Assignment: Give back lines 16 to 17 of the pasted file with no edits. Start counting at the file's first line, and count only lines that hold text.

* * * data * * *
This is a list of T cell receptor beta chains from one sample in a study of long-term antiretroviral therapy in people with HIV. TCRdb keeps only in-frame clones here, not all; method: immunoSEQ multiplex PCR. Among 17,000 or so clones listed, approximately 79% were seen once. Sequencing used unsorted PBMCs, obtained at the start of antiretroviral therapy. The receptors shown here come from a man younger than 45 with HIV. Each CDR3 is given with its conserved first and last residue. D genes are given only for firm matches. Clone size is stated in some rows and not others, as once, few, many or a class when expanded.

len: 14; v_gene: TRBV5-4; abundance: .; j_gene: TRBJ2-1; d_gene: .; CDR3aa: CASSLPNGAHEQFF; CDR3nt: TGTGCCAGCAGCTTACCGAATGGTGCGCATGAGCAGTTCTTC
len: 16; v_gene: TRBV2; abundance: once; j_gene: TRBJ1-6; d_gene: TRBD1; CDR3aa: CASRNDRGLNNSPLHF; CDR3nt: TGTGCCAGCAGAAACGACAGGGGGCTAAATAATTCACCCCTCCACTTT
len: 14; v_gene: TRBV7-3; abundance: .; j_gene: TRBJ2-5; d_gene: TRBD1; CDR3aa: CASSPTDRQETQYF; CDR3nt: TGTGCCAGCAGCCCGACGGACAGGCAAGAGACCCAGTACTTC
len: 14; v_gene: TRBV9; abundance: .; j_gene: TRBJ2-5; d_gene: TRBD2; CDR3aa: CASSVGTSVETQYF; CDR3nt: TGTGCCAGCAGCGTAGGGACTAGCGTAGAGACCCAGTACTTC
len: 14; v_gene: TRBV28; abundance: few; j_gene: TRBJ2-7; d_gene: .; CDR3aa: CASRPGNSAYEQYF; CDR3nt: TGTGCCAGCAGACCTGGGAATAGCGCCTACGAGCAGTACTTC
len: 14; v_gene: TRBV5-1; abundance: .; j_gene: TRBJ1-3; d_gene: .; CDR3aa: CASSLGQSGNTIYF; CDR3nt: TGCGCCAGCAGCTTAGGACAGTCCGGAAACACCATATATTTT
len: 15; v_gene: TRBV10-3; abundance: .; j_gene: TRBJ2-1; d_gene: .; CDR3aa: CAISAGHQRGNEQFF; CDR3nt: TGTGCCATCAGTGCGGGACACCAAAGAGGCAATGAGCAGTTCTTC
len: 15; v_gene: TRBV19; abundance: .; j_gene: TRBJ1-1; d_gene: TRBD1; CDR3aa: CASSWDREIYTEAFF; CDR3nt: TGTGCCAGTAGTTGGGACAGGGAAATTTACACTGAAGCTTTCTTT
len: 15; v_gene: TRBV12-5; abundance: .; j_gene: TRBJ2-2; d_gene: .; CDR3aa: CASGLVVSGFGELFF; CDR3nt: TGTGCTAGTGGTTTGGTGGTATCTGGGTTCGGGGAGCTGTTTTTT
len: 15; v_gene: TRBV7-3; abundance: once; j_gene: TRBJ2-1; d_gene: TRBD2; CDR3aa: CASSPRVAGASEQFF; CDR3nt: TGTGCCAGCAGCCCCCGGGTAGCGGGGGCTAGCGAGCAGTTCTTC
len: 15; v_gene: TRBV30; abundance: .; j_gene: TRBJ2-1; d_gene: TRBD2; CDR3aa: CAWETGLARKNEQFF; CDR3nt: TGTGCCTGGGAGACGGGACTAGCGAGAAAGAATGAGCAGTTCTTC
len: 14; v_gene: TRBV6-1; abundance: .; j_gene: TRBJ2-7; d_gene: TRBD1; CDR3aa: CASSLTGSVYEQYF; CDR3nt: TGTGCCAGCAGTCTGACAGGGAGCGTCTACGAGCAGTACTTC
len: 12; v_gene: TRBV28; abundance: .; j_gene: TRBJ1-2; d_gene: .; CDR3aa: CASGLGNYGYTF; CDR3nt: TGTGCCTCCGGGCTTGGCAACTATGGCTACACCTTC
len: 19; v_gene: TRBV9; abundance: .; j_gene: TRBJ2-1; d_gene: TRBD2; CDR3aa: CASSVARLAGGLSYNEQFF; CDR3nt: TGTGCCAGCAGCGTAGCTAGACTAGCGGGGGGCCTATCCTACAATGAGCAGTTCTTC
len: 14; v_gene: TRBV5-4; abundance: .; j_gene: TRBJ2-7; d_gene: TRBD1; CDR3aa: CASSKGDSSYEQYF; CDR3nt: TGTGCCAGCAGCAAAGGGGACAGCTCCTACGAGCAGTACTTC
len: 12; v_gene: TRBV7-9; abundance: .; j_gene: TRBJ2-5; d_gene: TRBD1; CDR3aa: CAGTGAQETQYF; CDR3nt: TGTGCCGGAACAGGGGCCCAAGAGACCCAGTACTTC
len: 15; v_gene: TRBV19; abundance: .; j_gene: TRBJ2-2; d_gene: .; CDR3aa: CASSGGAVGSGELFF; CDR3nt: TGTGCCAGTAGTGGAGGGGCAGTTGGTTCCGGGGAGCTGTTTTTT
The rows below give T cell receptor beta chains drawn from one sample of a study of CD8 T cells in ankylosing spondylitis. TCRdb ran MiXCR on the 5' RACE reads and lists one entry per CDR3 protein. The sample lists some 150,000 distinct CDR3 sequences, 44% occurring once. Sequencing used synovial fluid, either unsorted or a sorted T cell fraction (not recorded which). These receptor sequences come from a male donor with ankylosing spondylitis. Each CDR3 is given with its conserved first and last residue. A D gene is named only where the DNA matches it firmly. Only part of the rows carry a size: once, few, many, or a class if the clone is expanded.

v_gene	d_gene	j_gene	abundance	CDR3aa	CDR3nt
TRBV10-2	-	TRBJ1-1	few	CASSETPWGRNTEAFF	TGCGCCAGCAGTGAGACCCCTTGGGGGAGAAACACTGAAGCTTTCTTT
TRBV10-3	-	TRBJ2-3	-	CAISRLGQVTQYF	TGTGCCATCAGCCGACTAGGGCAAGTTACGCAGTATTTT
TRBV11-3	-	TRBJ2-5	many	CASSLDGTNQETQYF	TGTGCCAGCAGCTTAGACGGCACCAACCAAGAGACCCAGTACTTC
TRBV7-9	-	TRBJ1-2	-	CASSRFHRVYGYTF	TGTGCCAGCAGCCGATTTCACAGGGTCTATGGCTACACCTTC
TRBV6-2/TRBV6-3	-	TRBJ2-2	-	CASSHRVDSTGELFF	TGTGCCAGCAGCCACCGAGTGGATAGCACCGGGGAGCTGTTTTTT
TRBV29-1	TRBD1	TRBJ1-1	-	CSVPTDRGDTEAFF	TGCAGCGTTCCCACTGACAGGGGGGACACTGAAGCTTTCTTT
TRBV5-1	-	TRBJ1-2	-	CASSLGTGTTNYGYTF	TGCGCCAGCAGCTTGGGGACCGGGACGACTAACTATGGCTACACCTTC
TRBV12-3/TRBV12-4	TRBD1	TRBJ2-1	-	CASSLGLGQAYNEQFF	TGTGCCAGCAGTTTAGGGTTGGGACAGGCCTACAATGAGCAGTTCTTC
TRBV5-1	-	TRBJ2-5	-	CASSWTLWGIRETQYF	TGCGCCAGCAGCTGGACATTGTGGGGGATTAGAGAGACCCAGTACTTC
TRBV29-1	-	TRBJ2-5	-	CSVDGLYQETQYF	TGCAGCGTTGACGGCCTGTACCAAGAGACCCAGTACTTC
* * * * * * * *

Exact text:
len: 14; v_gene: TRBV5-4; abundance: .; j_gene: TRBJ2-7; d_gene: TRBD1; CDR3aa: CASSKGDSSYEQYF; CDR3nt: TGTGCCAGCAGCAAAGGGGACAGCTCCTACGAGCAGTACTTC
len: 12; v_gene: TRBV7-9; abundance: .; j_gene: TRBJ2-5; d_gene: TRBD1; CDR3aa: CAGTGAQETQYF; CDR3nt: TGTGCCGGAACAGGGGCCCAAGAGACCCAGTACTTC